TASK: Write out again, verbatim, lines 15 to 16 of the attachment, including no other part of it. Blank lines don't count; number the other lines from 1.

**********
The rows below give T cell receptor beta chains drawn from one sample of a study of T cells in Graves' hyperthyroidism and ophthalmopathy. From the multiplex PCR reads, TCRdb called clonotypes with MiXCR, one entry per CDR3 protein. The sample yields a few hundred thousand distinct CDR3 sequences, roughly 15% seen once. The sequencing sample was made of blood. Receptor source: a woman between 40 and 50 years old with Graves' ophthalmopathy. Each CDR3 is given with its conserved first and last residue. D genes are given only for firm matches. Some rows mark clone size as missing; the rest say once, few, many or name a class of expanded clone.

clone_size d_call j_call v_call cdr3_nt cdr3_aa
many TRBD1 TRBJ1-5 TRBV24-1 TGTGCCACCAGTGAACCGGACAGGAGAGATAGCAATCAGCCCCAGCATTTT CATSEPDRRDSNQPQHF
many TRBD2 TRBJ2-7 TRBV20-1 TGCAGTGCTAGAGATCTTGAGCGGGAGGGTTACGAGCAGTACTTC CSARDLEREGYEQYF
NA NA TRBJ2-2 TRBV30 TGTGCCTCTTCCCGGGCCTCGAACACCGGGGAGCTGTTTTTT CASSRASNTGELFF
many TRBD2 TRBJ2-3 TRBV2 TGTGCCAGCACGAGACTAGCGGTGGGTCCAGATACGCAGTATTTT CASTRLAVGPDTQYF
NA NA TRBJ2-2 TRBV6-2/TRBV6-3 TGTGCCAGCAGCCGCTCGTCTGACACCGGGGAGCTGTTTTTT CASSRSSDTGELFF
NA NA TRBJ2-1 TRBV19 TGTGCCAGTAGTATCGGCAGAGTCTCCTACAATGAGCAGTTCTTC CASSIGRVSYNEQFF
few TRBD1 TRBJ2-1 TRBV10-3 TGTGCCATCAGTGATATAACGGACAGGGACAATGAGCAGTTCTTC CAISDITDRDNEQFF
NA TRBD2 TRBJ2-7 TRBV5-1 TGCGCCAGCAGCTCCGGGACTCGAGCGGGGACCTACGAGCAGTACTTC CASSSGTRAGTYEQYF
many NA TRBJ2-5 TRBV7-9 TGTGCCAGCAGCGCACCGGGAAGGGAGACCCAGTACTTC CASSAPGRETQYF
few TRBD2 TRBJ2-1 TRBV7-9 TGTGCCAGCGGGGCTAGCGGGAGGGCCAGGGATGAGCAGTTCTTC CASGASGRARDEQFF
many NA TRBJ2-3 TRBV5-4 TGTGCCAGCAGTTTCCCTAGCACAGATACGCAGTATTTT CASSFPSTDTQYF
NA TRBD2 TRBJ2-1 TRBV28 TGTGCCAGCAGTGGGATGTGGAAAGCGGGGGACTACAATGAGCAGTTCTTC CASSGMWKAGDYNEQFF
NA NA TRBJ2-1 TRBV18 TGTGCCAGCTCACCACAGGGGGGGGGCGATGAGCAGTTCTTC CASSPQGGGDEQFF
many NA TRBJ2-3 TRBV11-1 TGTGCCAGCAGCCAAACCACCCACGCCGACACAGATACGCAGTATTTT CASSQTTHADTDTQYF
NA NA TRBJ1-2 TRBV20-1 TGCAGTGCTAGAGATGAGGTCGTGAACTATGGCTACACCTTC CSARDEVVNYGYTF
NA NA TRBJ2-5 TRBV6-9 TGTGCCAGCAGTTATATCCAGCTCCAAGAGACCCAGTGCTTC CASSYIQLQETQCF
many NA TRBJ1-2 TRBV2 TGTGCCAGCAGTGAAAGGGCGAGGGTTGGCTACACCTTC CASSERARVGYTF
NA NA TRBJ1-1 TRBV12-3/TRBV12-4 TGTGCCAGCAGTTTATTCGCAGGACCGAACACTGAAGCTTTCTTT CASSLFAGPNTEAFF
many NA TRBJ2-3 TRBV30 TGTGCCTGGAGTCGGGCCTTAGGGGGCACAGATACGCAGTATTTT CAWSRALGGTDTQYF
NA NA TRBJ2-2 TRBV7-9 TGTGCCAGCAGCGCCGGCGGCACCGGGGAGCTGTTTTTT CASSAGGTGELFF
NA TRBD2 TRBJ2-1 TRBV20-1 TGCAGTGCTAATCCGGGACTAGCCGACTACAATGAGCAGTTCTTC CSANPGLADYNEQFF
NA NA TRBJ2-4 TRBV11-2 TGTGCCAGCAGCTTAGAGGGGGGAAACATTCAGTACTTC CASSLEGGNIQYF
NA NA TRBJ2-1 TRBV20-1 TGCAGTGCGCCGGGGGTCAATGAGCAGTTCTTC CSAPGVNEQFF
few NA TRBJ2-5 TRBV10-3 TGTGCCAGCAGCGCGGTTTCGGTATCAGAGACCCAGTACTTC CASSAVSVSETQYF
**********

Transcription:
NA NA TRBJ2-1 TRBV18 TGTGCCAGCTCACCACAGGGGGGGGGCGATGAGCAGTTCTTC CASSPQGGGDEQFF
many NA TRBJ2-3 TRBV11-1 TGTGCCAGCAGCCAAACCACCCACGCCGACACAGATACGCAGTATTTT CASSQTTHADTDTQYF